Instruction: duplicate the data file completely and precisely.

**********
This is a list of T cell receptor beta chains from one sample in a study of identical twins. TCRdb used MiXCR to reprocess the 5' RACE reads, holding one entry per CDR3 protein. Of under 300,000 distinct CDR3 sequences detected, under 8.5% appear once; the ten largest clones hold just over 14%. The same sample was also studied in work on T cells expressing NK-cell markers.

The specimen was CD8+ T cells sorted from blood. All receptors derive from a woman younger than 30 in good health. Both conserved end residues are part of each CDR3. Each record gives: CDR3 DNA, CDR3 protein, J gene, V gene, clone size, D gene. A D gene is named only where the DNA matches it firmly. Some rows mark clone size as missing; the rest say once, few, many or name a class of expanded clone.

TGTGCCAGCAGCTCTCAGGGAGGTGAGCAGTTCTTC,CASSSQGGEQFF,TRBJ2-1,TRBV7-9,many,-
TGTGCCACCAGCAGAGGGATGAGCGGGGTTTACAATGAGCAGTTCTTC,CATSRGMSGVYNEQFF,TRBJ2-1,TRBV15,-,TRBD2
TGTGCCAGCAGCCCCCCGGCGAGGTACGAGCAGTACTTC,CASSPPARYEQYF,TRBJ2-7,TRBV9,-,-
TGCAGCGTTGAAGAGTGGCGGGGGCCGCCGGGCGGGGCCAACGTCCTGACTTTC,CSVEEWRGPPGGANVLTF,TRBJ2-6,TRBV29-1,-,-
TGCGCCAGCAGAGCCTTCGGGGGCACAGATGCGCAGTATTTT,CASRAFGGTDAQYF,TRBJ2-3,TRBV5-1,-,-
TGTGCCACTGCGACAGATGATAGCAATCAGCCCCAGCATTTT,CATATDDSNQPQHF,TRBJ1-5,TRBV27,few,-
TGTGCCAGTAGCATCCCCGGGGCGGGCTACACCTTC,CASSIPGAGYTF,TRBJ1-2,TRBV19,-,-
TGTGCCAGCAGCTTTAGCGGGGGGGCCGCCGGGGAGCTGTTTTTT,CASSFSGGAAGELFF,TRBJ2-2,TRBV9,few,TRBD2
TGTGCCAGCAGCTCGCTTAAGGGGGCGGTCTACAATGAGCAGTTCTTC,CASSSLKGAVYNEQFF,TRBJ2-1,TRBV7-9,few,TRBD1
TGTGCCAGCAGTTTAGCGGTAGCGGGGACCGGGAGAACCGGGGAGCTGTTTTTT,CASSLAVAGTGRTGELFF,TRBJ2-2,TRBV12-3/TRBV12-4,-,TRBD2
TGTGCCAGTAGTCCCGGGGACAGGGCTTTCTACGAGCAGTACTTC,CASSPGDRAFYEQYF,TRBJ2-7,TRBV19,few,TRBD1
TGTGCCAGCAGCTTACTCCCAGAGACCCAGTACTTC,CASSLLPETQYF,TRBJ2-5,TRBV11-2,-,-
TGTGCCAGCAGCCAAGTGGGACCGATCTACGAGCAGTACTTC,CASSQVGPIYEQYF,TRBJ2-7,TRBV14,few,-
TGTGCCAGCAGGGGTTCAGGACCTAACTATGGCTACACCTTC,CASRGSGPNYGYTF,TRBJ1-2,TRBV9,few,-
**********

This is a list of T cell receptor beta chains from one sample in a study of identical twins. TCRdb used MiXCR to reprocess the 5' RACE reads, holding one entry per CDR3 protein. Of under 300,000 distinct CDR3 sequences detected, under 8.5% appear once; the ten largest clones hold just over 14%. The same sample was also studied in work on T cells expressing NK-cell markers.

The specimen was CD8+ T cells sorted from blood. All receptors derive from a woman younger than 30 in good health. Both conserved end residues are part of each CDR3. Each record gives: CDR3 DNA, CDR3 protein, J gene, V gene, clone size, D gene. A D gene is named only where the DNA matches it firmly. Some rows mark clone size as missing; the rest say once, few, many or name a class of expanded clone.

TGTGCCAGCAGCTCTCAGGGAGGTGAGCAGTTCTTC,CASSSQGGEQFF,TRBJ2-1,TRBV7-9,many,-
TGTGCCACCAGCAGAGGGATGAGCGGGGTTTACAATGAGCAGTTCTTC,CATSRGMSGVYNEQFF,TRBJ2-1,TRBV15,-,TRBD2
TGTGCCAGCAGCCCCCCGGCGAGGTACGAGCAGTACTTC,CASSPPARYEQYF,TRBJ2-7,TRBV9,-,-
TGCAGCGTTGAAGAGTGGCGGGGGCCGCCGGGCGGGGCCAACGTCCTGACTTTC,CSVEEWRGPPGGANVLTF,TRBJ2-6,TRBV29-1,-,-
TGCGCCAGCAGAGCCTTCGGGGGCACAGATGCGCAGTATTTT,CASRAFGGTDAQYF,TRBJ2-3,TRBV5-1,-,-
TGTGCCACTGCGACAGATGATAGCAATCAGCCCCAGCATTTT,CATATDDSNQPQHF,TRBJ1-5,TRBV27,few,-
TGTGCCAGTAGCATCCCCGGGGCGGGCTACACCTTC,CASSIPGAGYTF,TRBJ1-2,TRBV19,-,-
TGTGCCAGCAGCTTTAGCGGGGGGGCCGCCGGGGAGCTGTTTTTT,CASSFSGGAAGELFF,TRBJ2-2,TRBV9,few,TRBD2
TGTGCCAGCAGCTCGCTTAAGGGGGCGGTCTACAATGAGCAGTTCTTC,CASSSLKGAVYNEQFF,TRBJ2-1,TRBV7-9,few,TRBD1
TGTGCCAGCAGTTTAGCGGTAGCGGGGACCGGGAGAACCGGGGAGCTGTTTTTT,CASSLAVAGTGRTGELFF,TRBJ2-2,TRBV12-3/TRBV12-4,-,TRBD2
TGTGCCAGTAGTCCCGGGGACAGGGCTTTCTACGAGCAGTACTTC,CASSPGDRAFYEQYF,TRBJ2-7,TRBV19,few,TRBD1
TGTGCCAGCAGCTTACTCCCAGAGACCCAGTACTTC,CASSLLPETQYF,TRBJ2-5,TRBV11-2,-,-
TGTGCCAGCAGCCAAGTGGGACCGATCTACGAGCAGTACTTC,CASSQVGPIYEQYF,TRBJ2-7,TRBV14,few,-
TGTGCCAGCAGGGGTTCAGGACCTAACTATGGCTACACCTTC,CASRGSGPNYGYTF,TRBJ1-2,TRBV9,few,-